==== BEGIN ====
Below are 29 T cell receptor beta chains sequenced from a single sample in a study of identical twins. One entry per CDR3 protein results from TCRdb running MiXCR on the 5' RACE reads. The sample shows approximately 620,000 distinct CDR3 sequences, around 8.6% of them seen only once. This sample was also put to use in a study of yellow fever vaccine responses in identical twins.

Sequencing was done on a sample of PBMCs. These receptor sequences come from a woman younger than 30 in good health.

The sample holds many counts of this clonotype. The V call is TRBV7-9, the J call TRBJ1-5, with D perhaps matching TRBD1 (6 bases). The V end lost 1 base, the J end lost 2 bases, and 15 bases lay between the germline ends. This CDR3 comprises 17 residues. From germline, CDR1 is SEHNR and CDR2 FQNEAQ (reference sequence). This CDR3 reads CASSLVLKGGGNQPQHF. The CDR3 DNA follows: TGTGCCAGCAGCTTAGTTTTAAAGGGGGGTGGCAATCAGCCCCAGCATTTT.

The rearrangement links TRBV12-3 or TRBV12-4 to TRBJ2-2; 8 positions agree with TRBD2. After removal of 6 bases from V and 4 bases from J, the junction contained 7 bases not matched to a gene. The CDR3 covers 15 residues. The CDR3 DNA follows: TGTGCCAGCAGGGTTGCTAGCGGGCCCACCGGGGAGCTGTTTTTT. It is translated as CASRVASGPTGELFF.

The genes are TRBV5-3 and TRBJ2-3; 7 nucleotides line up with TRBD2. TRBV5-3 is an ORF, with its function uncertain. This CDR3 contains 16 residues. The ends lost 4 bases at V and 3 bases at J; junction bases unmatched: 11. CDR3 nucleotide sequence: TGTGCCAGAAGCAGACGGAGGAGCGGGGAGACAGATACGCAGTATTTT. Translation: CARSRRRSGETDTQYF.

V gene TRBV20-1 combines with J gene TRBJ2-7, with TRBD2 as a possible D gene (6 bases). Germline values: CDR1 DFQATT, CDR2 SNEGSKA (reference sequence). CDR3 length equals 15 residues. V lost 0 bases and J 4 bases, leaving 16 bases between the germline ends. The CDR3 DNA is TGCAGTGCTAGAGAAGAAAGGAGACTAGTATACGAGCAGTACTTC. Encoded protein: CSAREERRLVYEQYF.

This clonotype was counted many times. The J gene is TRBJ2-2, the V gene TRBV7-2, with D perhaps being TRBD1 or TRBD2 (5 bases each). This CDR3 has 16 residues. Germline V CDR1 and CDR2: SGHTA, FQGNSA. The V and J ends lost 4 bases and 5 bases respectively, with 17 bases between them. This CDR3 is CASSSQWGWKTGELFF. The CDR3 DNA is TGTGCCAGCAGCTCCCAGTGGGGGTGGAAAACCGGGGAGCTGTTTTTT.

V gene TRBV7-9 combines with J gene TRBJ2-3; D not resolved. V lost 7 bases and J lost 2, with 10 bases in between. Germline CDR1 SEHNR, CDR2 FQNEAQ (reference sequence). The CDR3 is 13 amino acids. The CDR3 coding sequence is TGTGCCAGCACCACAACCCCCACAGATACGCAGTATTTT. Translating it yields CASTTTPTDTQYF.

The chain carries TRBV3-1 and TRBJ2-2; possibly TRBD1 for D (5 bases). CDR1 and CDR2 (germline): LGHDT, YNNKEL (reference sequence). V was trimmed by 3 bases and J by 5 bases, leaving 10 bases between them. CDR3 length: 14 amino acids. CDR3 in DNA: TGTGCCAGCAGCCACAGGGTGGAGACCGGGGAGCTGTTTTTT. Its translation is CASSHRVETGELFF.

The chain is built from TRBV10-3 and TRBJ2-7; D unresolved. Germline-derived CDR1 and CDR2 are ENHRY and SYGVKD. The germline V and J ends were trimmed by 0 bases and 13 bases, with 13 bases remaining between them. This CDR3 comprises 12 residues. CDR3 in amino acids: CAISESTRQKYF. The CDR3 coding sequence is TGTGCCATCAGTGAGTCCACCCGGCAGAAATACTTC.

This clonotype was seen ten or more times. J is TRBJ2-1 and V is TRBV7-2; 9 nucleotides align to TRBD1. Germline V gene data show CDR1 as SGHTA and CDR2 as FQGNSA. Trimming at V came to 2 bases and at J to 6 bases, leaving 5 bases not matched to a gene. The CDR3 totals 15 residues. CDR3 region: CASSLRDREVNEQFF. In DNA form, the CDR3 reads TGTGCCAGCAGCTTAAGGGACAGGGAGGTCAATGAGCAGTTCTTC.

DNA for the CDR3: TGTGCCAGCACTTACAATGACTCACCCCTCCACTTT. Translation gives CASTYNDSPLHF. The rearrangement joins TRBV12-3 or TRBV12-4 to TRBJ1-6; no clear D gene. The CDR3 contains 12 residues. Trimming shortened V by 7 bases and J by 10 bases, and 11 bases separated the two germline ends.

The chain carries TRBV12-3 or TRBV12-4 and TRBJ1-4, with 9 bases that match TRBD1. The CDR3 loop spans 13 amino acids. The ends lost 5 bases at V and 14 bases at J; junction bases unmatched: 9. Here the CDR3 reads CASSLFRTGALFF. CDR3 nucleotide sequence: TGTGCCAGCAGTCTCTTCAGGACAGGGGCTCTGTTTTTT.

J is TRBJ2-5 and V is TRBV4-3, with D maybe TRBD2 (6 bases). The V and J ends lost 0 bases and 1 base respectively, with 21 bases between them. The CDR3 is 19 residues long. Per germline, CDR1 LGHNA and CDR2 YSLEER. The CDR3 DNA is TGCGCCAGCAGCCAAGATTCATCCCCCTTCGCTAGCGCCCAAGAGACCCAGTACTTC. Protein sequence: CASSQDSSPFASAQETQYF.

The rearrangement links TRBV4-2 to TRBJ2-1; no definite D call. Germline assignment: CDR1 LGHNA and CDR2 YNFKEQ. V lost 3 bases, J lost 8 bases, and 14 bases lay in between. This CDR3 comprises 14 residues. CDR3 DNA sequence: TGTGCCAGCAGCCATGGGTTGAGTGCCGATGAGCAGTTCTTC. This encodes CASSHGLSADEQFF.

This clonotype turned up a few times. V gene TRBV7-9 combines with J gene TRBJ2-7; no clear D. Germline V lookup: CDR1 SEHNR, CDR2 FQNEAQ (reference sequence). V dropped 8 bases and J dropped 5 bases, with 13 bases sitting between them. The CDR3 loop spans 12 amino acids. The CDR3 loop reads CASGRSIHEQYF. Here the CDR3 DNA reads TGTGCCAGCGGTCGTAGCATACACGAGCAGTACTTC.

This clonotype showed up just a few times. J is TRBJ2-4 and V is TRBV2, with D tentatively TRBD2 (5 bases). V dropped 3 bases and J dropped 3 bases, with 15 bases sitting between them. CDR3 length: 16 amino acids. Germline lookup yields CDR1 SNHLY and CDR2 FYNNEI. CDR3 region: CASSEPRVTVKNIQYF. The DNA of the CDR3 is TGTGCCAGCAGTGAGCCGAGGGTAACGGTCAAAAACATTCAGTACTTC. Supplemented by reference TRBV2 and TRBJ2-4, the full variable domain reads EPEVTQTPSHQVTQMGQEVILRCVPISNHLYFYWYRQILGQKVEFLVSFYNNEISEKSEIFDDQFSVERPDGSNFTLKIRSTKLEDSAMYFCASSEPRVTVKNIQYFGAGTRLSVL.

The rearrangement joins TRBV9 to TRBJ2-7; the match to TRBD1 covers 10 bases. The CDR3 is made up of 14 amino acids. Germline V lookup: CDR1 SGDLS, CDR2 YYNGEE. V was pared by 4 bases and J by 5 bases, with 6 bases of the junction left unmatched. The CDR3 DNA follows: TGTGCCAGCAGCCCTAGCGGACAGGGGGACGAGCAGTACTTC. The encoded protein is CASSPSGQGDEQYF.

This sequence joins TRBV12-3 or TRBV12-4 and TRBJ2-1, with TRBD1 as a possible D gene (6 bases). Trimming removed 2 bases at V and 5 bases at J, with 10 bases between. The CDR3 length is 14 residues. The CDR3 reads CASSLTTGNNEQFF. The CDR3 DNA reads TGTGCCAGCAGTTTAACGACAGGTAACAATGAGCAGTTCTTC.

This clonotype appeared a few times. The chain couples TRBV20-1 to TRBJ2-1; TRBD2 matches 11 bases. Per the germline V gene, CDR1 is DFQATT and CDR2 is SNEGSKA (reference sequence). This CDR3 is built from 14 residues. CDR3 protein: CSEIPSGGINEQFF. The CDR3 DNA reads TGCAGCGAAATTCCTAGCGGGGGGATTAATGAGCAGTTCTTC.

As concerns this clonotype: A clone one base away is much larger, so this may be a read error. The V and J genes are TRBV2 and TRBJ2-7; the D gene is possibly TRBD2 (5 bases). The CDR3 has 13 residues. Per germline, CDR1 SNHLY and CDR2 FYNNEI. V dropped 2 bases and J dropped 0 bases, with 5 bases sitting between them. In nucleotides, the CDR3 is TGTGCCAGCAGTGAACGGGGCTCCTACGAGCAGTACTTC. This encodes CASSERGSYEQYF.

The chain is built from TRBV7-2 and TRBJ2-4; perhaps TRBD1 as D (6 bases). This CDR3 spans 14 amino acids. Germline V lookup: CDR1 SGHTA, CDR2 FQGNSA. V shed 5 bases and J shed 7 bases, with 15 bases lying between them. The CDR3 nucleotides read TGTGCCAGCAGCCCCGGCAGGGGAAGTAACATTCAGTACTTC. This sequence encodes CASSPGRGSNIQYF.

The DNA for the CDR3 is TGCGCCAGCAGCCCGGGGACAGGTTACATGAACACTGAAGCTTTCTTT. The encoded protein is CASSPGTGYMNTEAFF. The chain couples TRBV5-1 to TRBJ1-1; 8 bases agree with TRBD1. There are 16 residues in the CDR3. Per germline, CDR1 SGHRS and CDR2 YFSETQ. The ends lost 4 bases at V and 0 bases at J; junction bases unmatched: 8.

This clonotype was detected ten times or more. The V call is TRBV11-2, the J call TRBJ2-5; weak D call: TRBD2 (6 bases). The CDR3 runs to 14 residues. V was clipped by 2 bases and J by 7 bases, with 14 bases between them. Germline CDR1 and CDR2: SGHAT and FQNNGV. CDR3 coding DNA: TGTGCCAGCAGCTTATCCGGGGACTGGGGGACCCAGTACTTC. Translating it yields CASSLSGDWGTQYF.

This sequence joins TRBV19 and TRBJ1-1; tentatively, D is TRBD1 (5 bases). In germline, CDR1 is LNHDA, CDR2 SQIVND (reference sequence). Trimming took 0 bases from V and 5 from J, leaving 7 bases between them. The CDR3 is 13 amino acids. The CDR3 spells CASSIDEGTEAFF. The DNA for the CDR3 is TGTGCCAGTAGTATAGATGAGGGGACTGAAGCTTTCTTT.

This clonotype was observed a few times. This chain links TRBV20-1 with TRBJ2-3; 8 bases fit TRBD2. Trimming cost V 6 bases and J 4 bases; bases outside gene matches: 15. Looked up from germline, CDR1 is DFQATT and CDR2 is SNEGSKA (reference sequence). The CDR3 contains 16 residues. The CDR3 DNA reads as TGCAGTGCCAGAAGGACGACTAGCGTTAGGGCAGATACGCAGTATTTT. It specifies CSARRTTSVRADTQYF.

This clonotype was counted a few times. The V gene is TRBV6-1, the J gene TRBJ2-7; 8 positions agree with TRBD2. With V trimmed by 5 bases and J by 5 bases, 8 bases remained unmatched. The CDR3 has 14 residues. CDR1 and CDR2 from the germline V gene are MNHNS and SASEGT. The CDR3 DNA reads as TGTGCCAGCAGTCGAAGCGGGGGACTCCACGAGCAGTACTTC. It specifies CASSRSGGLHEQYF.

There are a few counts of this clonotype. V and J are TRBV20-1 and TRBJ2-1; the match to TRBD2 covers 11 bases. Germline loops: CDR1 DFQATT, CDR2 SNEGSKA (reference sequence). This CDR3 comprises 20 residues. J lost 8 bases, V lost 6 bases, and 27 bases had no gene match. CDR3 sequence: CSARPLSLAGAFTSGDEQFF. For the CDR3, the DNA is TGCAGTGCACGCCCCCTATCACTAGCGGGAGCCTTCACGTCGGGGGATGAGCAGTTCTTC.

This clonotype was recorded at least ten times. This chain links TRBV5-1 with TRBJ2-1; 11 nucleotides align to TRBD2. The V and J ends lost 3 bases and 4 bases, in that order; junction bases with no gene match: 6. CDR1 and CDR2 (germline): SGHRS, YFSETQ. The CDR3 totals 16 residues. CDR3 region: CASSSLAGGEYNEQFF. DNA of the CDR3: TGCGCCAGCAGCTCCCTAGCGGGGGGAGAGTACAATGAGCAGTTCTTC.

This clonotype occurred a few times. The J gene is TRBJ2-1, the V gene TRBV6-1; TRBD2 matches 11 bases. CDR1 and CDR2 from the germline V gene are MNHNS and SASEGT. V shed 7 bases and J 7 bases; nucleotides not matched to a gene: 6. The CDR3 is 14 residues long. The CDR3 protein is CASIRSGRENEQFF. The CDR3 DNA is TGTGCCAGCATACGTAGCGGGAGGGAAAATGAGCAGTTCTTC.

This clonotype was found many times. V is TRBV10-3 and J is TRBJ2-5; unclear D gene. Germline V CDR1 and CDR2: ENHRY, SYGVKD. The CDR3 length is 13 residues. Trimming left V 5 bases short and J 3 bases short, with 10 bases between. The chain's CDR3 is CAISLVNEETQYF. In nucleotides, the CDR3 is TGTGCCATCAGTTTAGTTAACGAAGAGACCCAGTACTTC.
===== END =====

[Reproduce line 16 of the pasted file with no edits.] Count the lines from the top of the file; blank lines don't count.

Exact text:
This clonotype turned up a few times. V gene TRBV7-9 combines with J gene TRBJ2-7; no clear D. Germline V lookup: CDR1 SEHNR, CDR2 FQNEAQ (reference sequence). V dropped 8 bases and J dropped 5 bases, with 13 bases sitting between them. The CDR3 loop spans 12 amino acids. The CDR3 loop reads CASGRSIHEQYF. Here the CDR3 DNA reads TGTGCCAGCGGTCGTAGCATACACGAGCAGTACTTC.